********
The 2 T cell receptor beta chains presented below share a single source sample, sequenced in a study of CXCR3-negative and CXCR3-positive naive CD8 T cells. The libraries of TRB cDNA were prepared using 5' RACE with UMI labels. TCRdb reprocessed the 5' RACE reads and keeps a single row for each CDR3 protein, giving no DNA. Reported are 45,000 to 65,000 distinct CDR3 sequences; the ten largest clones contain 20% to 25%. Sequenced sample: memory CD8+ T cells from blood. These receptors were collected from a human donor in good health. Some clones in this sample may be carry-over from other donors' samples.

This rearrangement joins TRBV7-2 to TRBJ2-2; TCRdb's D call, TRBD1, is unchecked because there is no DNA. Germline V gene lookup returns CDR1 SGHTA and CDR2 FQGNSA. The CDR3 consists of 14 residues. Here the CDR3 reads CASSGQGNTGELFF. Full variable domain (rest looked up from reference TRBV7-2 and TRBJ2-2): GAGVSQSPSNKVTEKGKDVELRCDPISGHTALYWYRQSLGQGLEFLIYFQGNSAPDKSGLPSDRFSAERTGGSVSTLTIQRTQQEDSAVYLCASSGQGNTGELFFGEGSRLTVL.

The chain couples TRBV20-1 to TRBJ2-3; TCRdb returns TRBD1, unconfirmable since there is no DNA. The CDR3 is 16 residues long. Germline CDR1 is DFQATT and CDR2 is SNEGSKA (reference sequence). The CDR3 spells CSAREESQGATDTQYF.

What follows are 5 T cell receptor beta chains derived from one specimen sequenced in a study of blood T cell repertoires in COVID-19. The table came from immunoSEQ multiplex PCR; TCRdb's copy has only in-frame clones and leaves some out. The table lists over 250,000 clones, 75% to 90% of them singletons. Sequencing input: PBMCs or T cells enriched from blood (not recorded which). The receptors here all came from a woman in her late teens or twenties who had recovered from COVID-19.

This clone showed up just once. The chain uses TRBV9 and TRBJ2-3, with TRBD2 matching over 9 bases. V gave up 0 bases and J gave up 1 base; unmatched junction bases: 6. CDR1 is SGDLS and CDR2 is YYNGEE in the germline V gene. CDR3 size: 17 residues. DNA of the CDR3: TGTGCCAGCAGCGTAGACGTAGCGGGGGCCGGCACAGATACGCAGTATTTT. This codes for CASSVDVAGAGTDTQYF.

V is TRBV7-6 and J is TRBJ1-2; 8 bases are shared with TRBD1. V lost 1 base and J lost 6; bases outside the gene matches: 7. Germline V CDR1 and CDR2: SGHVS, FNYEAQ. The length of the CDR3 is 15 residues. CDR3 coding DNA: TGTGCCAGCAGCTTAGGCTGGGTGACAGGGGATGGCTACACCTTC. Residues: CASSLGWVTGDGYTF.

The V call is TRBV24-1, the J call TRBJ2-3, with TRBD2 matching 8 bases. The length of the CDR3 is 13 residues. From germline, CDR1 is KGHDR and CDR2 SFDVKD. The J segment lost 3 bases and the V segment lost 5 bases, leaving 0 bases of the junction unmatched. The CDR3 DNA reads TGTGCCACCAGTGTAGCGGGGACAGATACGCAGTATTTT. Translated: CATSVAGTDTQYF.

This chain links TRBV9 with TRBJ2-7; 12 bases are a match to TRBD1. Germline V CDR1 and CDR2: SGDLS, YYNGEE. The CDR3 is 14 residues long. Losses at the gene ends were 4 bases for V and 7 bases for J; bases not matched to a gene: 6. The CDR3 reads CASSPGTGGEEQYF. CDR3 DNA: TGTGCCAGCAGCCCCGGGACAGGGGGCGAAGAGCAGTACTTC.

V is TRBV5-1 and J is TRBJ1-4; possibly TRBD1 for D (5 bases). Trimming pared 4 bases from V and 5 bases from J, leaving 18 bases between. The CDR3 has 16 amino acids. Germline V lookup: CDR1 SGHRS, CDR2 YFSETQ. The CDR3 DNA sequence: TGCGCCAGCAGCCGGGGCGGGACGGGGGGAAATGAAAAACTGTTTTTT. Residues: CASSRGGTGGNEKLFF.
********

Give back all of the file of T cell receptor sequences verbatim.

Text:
The 2 T cell receptor beta chains presented below share a single source sample, sequenced in a study of CXCR3-negative and CXCR3-positive naive CD8 T cells. The libraries of TRB cDNA were prepared using 5' RACE with UMI labels. TCRdb reprocessed the 5' RACE reads and keeps a single row for each CDR3 protein, giving no DNA. Reported are 45,000 to 65,000 distinct CDR3 sequences; the ten largest clones contain 20% to 25%. Sequenced sample: memory CD8+ T cells from blood. These receptors were collected from a human donor in good health. Some clones in this sample may be carry-over from other donors' samples.

This rearrangement joins TRBV7-2 to TRBJ2-2; TCRdb's D call, TRBD1, is unchecked because there is no DNA. Germline V gene lookup returns CDR1 SGHTA and CDR2 FQGNSA. The CDR3 consists of 14 residues. Here the CDR3 reads CASSGQGNTGELFF. Full variable domain (rest looked up from reference TRBV7-2 and TRBJ2-2): GAGVSQSPSNKVTEKGKDVELRCDPISGHTALYWYRQSLGQGLEFLIYFQGNSAPDKSGLPSDRFSAERTGGSVSTLTIQRTQQEDSAVYLCASSGQGNTGELFFGEGSRLTVL.

The chain couples TRBV20-1 to TRBJ2-3; TCRdb returns TRBD1, unconfirmable since there is no DNA. The CDR3 is 16 residues long. Germline CDR1 is DFQATT and CDR2 is SNEGSKA (reference sequence). The CDR3 spells CSAREESQGATDTQYF.

What follows are 5 T cell receptor beta chains derived from one specimen sequenced in a study of blood T cell repertoires in COVID-19. The table came from immunoSEQ multiplex PCR; TCRdb's copy has only in-frame clones and leaves some out. The table lists over 250,000 clones, 75% to 90% of them singletons. Sequencing input: PBMCs or T cells enriched from blood (not recorded which). The receptors here all came from a woman in her late teens or twenties who had recovered from COVID-19.

This clone showed up just once. The chain uses TRBV9 and TRBJ2-3, with TRBD2 matching over 9 bases. V gave up 0 bases and J gave up 1 base; unmatched junction bases: 6. CDR1 is SGDLS and CDR2 is YYNGEE in the germline V gene. CDR3 size: 17 residues. DNA of the CDR3: TGTGCCAGCAGCGTAGACGTAGCGGGGGCCGGCACAGATACGCAGTATTTT. This codes for CASSVDVAGAGTDTQYF.

V is TRBV7-6 and J is TRBJ1-2; 8 bases are shared with TRBD1. V lost 1 base and J lost 6; bases outside the gene matches: 7. Germline V CDR1 and CDR2: SGHVS, FNYEAQ. The length of the CDR3 is 15 residues. CDR3 coding DNA: TGTGCCAGCAGCTTAGGCTGGGTGACAGGGGATGGCTACACCTTC. Residues: CASSLGWVTGDGYTF.

The V call is TRBV24-1, the J call TRBJ2-3, with TRBD2 matching 8 bases. The length of the CDR3 is 13 residues. From germline, CDR1 is KGHDR and CDR2 SFDVKD. The J segment lost 3 bases and the V segment lost 5 bases, leaving 0 bases of the junction unmatched. The CDR3 DNA reads TGTGCCACCAGTGTAGCGGGGACAGATACGCAGTATTTT. Translated: CATSVAGTDTQYF.

This chain links TRBV9 with TRBJ2-7; 12 bases are a match to TRBD1. Germline V CDR1 and CDR2: SGDLS, YYNGEE. The CDR3 is 14 residues long. Losses at the gene ends were 4 bases for V and 7 bases for J; bases not matched to a gene: 6. The CDR3 reads CASSPGTGGEEQYF. CDR3 DNA: TGTGCCAGCAGCCCCGGGACAGGGGGCGAAGAGCAGTACTTC.

V is TRBV5-1 and J is TRBJ1-4; possibly TRBD1 for D (5 bases). Trimming pared 4 bases from V and 5 bases from J, leaving 18 bases between. The CDR3 has 16 amino acids. Germline V lookup: CDR1 SGHRS, CDR2 YFSETQ. The CDR3 DNA sequence: TGCGCCAGCAGCCGGGGCGGGACGGGGGGAAATGAAAAACTGTTTTTT. Residues: CASSRGGTGGNEKLFF.